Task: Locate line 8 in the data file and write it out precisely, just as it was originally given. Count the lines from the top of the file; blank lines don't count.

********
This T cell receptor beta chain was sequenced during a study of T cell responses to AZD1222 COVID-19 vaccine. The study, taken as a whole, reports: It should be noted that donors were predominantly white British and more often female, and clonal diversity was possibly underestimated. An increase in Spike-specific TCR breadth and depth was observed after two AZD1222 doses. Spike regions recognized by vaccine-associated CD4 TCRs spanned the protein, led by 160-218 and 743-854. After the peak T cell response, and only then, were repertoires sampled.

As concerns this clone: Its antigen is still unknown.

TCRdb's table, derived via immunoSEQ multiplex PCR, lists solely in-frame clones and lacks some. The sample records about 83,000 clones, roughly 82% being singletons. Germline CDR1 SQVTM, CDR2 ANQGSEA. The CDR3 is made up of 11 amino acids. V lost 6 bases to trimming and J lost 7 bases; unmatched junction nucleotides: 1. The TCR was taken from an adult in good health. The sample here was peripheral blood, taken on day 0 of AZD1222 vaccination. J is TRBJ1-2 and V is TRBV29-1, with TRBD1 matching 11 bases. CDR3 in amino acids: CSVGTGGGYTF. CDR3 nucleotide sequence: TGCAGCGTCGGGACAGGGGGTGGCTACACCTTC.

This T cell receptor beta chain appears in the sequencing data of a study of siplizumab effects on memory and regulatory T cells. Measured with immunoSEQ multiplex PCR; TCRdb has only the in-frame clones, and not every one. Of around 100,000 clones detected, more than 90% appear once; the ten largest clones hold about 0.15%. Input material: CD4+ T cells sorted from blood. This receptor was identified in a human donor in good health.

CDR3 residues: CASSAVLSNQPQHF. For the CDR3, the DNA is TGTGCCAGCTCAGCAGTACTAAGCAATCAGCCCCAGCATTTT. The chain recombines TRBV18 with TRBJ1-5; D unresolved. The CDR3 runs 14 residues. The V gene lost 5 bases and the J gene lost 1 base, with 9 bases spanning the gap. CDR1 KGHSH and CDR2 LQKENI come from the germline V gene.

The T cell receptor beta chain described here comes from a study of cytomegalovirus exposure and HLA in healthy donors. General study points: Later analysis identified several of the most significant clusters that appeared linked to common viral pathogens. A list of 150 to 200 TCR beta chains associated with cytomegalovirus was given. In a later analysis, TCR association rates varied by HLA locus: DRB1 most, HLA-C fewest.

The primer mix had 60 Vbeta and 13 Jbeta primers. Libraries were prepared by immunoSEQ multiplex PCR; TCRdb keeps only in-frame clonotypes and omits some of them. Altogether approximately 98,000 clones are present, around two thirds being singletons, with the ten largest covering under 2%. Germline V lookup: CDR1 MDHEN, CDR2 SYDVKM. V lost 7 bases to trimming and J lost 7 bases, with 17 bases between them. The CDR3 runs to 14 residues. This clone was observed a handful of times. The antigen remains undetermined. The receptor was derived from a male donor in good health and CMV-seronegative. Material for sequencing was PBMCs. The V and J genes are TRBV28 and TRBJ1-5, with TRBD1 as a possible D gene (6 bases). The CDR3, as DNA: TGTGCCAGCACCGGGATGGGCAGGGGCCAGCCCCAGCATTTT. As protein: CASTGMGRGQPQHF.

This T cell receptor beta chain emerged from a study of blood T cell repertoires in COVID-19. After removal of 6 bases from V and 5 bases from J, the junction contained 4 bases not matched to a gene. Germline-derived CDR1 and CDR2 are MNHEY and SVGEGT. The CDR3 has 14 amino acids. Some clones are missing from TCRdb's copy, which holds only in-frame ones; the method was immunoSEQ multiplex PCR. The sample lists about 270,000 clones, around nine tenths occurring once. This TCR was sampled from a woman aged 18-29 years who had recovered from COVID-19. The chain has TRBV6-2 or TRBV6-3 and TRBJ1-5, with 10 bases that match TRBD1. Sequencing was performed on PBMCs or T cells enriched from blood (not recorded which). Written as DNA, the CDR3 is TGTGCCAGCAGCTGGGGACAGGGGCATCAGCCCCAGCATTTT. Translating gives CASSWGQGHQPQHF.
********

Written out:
This T cell receptor beta chain emerged from a study of blood T cell repertoires in COVID-19. After removal of 6 bases from V and 5 bases from J, the junction contained 4 bases not matched to a gene. Germline-derived CDR1 and CDR2 are MNHEY and SVGEGT. The CDR3 has 14 amino acids. Some clones are missing from TCRdb's copy, which holds only in-frame ones; the method was immunoSEQ multiplex PCR. The sample lists about 270,000 clones, around nine tenths occurring once. This TCR was sampled from a woman aged 18-29 years who had recovered from COVID-19. The chain has TRBV6-2 or TRBV6-3 and TRBJ1-5, with 10 bases that match TRBD1. Sequencing was performed on PBMCs or T cells enriched from blood (not recorded which). Written as DNA, the CDR3 is TGTGCCAGCAGCTGGGGACAGGGGCATCAGCCCCAGCATTTT. Translating gives CASSWGQGHQPQHF.